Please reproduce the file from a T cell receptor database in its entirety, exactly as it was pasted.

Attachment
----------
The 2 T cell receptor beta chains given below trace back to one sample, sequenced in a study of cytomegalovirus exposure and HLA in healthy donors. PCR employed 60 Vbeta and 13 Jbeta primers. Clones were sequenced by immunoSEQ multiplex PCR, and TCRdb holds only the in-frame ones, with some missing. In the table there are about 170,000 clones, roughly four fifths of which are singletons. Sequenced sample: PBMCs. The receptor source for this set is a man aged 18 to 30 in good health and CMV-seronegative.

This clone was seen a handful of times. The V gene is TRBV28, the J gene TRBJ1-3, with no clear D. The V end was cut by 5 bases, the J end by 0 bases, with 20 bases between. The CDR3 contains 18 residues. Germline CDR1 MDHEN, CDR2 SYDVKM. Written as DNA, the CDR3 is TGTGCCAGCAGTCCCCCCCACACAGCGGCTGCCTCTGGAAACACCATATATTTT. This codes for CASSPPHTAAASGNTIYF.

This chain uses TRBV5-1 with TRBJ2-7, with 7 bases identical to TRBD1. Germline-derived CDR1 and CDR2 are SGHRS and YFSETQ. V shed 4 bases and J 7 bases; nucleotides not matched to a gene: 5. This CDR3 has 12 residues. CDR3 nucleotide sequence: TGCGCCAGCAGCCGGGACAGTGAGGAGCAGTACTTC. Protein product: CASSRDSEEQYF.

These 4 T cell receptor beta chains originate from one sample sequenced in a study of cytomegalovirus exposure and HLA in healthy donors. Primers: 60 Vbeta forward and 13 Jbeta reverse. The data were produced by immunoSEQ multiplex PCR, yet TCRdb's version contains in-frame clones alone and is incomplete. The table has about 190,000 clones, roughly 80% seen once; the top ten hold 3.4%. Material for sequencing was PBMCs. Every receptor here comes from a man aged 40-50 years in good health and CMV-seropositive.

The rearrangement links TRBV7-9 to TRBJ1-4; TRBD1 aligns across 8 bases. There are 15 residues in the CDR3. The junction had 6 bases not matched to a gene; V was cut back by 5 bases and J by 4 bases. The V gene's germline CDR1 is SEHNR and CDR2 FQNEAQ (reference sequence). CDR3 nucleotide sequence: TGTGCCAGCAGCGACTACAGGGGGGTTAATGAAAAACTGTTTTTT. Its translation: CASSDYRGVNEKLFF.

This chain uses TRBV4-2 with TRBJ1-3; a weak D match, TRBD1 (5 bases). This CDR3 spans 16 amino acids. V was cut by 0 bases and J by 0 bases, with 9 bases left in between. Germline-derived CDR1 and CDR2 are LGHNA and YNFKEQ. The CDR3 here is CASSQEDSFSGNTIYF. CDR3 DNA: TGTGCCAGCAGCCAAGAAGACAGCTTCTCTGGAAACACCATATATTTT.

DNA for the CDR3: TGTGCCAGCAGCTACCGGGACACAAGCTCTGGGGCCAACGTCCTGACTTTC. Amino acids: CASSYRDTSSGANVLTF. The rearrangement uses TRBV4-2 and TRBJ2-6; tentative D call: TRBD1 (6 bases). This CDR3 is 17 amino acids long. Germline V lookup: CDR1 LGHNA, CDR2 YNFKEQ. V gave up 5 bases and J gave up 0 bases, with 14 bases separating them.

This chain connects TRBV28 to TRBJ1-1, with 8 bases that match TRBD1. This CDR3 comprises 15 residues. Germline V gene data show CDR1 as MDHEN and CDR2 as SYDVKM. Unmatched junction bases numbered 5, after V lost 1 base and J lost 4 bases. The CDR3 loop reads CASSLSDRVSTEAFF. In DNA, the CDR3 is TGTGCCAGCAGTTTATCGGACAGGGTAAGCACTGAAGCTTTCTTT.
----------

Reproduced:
The 2 T cell receptor beta chains given below trace back to one sample, sequenced in a study of cytomegalovirus exposure and HLA in healthy donors. PCR employed 60 Vbeta and 13 Jbeta primers. Clones were sequenced by immunoSEQ multiplex PCR, and TCRdb holds only the in-frame ones, with some missing. In the table there are about 170,000 clones, roughly four fifths of which are singletons. Sequenced sample: PBMCs. The receptor source for this set is a man aged 18 to 30 in good health and CMV-seronegative.

This clone was seen a handful of times. The V gene is TRBV28, the J gene TRBJ1-3, with no clear D. The V end was cut by 5 bases, the J end by 0 bases, with 20 bases between. The CDR3 contains 18 residues. Germline CDR1 MDHEN, CDR2 SYDVKM. Written as DNA, the CDR3 is TGTGCCAGCAGTCCCCCCCACACAGCGGCTGCCTCTGGAAACACCATATATTTT. This codes for CASSPPHTAAASGNTIYF.

This chain uses TRBV5-1 with TRBJ2-7, with 7 bases identical to TRBD1. Germline-derived CDR1 and CDR2 are SGHRS and YFSETQ. V shed 4 bases and J 7 bases; nucleotides not matched to a gene: 5. This CDR3 has 12 residues. CDR3 nucleotide sequence: TGCGCCAGCAGCCGGGACAGTGAGGAGCAGTACTTC. Protein product: CASSRDSEEQYF.

These 4 T cell receptor beta chains originate from one sample sequenced in a study of cytomegalovirus exposure and HLA in healthy donors. Primers: 60 Vbeta forward and 13 Jbeta reverse. The data were produced by immunoSEQ multiplex PCR, yet TCRdb's version contains in-frame clones alone and is incomplete. The table has about 190,000 clones, roughly 80% seen once; the top ten hold 3.4%. Material for sequencing was PBMCs. Every receptor here comes from a man aged 40-50 years in good health and CMV-seropositive.

The rearrangement links TRBV7-9 to TRBJ1-4; TRBD1 aligns across 8 bases. There are 15 residues in the CDR3. The junction had 6 bases not matched to a gene; V was cut back by 5 bases and J by 4 bases. The V gene's germline CDR1 is SEHNR and CDR2 FQNEAQ (reference sequence). CDR3 nucleotide sequence: TGTGCCAGCAGCGACTACAGGGGGGTTAATGAAAAACTGTTTTTT. Its translation: CASSDYRGVNEKLFF.

This chain uses TRBV4-2 with TRBJ1-3; a weak D match, TRBD1 (5 bases). This CDR3 spans 16 amino acids. V was cut by 0 bases and J by 0 bases, with 9 bases left in between. Germline-derived CDR1 and CDR2 are LGHNA and YNFKEQ. The CDR3 here is CASSQEDSFSGNTIYF. CDR3 DNA: TGTGCCAGCAGCCAAGAAGACAGCTTCTCTGGAAACACCATATATTTT.

DNA for the CDR3: TGTGCCAGCAGCTACCGGGACACAAGCTCTGGGGCCAACGTCCTGACTTTC. Amino acids: CASSYRDTSSGANVLTF. The rearrangement uses TRBV4-2 and TRBJ2-6; tentative D call: TRBD1 (6 bases). This CDR3 is 17 amino acids long. Germline V lookup: CDR1 LGHNA, CDR2 YNFKEQ. V gave up 5 bases and J gave up 0 bases, with 14 bases separating them.

This chain connects TRBV28 to TRBJ1-1, with 8 bases that match TRBD1. This CDR3 comprises 15 residues. Germline V gene data show CDR1 as MDHEN and CDR2 as SYDVKM. Unmatched junction bases numbered 5, after V lost 1 base and J lost 4 bases. The CDR3 loop reads CASSLSDRVSTEAFF. In DNA, the CDR3 is TGTGCCAGCAGTTTATCGGACAGGGTAAGCACTGAAGCTTTCTTT.